Want to stay trim? It may be time for tea!
Aside from enjoying green tea for its gentle caffeinated lift and calming theanine, you may want to add it to your daily routine to help keep extra pounds at bay. While there has long been an association between brewed green tea consumption and healthy weight, research has examined the mechanics of this remarkable natural medicine.
Researchers find that a combination green tea catechins and caffeine (a cup of green tea can have around 30 mg of caffeine) oxidizes fat, preserves lean muscle mass, and keeps our metabolic energy levels humming along. Other work has found that while the primary catechin epigallocatechin-3-gallate (EGCG) is well known for preventing oxidative DNA damage and potentially stopping tumors, it also activates an enzymatic pathway in the body that suppresses the creation of fat cells, and stimulates enzymes that help break down fats.
Janssens PL, Hursel R, Westerterp-Plantenga MS. Nutraceuticals for body-weight management: The role of green tea catechins. Physiol Behav. 2016 Aug 1;162:83-7.
Green tea catechins mixed with caffeine have been proposed as adjuvants for maintaining or enhancing energy expenditure and for increasing fat oxidation, in the context of prevention and treatment of obesity. These catechins-caffeine mixtures seem to counteract the decrease in metabolic rate that occurs during weight loss. Their effects are of particular importance during weight maintenance after weight loss. Other metabolic targets may be fat absorption and the gut microbiota composition, but these effects still need further investigation in combination with weight loss. Limitations for the effects of green tea catechins are moderating factors such as genetic predisposition related to COMT-activity, habitual caffeine intake, and ingestion combined with dietary protein. In conclusion, a mixture of green tea catechins and caffeine has a beneficial effect on body-weight management, especially by sustained energy expenditure, fat oxidation, and preservation of fat free body-mass, after energy restriction induced body-weight loss, when taking the limitations into account.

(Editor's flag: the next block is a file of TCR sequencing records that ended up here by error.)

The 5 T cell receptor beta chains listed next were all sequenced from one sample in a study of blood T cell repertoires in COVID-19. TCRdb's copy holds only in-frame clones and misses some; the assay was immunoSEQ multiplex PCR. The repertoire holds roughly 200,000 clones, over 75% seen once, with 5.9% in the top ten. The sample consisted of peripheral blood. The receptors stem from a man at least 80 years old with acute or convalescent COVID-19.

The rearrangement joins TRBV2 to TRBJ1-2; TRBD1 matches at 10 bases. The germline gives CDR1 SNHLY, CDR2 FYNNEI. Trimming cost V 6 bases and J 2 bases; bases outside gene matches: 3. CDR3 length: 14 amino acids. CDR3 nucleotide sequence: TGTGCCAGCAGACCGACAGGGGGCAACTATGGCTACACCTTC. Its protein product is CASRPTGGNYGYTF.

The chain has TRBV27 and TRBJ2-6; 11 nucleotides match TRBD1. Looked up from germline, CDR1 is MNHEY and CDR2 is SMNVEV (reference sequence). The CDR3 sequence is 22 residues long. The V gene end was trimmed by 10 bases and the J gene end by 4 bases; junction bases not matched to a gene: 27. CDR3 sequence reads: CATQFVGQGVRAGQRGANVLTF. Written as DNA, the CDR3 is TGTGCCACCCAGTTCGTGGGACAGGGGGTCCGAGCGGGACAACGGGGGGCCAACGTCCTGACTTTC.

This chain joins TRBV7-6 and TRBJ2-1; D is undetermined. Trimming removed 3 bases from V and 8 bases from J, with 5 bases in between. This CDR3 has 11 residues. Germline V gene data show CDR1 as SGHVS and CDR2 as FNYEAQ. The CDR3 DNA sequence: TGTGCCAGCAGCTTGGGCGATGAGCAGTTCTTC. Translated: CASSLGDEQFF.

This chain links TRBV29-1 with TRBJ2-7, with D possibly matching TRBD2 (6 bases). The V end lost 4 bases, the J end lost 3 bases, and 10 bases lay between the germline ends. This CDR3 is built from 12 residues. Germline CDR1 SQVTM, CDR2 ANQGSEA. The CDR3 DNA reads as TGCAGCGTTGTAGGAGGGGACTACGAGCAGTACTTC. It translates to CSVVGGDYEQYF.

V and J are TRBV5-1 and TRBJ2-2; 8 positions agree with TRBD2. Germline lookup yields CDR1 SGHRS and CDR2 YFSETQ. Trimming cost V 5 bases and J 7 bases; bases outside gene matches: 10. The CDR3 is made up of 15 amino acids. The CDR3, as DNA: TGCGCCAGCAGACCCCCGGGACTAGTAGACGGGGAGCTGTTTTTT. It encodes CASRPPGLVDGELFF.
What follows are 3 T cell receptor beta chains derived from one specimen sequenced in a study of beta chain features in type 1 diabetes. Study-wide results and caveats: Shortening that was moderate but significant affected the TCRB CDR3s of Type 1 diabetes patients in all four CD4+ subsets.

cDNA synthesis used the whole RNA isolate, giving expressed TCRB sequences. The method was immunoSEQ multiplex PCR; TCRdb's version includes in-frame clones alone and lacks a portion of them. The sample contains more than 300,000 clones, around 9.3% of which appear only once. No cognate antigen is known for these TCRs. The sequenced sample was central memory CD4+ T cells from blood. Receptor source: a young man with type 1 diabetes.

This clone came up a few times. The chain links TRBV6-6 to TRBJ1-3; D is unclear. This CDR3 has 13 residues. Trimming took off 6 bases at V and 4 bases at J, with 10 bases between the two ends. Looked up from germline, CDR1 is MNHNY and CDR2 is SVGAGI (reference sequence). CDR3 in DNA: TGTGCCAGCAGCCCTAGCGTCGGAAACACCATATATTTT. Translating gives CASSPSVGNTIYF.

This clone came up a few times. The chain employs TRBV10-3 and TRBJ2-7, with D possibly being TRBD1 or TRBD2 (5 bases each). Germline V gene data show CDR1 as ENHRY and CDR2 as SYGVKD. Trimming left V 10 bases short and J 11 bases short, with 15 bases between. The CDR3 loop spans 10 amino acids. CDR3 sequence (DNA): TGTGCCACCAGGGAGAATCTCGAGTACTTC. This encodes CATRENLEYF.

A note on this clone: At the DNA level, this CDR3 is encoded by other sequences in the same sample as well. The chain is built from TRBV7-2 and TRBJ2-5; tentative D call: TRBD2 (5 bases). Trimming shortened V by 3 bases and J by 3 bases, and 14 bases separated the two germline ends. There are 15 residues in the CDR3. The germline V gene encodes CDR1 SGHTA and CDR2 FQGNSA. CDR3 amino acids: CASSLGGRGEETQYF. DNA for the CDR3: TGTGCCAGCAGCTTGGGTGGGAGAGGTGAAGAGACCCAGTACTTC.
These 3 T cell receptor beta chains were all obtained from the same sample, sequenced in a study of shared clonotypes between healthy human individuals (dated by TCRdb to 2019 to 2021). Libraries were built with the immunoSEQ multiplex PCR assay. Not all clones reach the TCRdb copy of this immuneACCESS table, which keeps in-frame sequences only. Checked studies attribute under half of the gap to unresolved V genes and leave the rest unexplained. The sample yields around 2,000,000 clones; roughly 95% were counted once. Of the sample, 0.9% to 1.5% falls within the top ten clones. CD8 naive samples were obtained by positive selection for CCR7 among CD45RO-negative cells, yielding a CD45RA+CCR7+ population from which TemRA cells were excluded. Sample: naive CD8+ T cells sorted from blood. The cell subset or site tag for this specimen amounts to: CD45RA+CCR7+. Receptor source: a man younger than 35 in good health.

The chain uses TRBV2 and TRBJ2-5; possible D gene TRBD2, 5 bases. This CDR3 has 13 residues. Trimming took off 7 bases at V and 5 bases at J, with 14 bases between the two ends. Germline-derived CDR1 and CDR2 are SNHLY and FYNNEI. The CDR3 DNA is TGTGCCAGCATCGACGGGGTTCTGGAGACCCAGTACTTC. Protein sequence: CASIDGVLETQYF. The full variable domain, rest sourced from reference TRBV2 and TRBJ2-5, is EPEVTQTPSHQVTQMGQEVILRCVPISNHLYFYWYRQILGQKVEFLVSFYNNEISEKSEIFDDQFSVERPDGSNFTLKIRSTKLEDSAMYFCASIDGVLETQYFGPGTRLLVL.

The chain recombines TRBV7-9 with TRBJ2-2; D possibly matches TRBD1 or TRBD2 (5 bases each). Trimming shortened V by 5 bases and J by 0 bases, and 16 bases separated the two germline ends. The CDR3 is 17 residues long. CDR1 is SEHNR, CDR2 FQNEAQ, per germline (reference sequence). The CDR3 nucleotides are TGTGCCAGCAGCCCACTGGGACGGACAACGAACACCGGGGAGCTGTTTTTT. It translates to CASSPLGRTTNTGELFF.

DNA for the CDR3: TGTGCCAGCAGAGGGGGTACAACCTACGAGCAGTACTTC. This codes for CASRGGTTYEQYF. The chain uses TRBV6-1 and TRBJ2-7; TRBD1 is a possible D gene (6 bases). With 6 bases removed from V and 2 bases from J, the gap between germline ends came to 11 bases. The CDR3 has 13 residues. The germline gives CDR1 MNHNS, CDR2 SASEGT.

Suzuki T, Pervin M, Goto S, Isemura M, Nakamura Y. Beneficial Effects of Tea and the Green Tea Catechin Epigallocatechin-3-gallate on Obesity. Molecules. 2016 Sep 29;21(10).
Green tea has been shown to have beneficial effects against cancer, obesity, atherosclerosis, diabetes, bacterial and viral infections, and dental caries. The catechin (-)-epigallocatechin-3-gallate (EGCG) has shown the highest biological activity among green tea catechins (GTCs) in most of the studies. While several epidemiological studies have shown the beneficial effects of tea and GTCs on obesity, some studies have failed to do this. In addition, a large number of interventional clinical studies have shown these favorable effects, and cellular and animal experiments have supported those findings, and revealed the underlying anti-obesity mechanisms. One of the mechanisms is enhanced cellular production of reactive oxygen species, which is mediated through the pro-oxidant action of EGCG, leading to the activation of adenosine monophosphate-activated protein kinase, which suppresses gene and protein expression of enzymes and transcription factors involved in adipogenesis and lipogenesis, and stimulates those involved in lipolysis. Recently, scientific evidence supporting the beneficial anti-obesity effects of green tea and GTCs has been increasing. However, future investigations are still required to clarify the reasons for the inconsistent results reported in the human studies; to achieve this, careful adjustment of confounding factors will be required.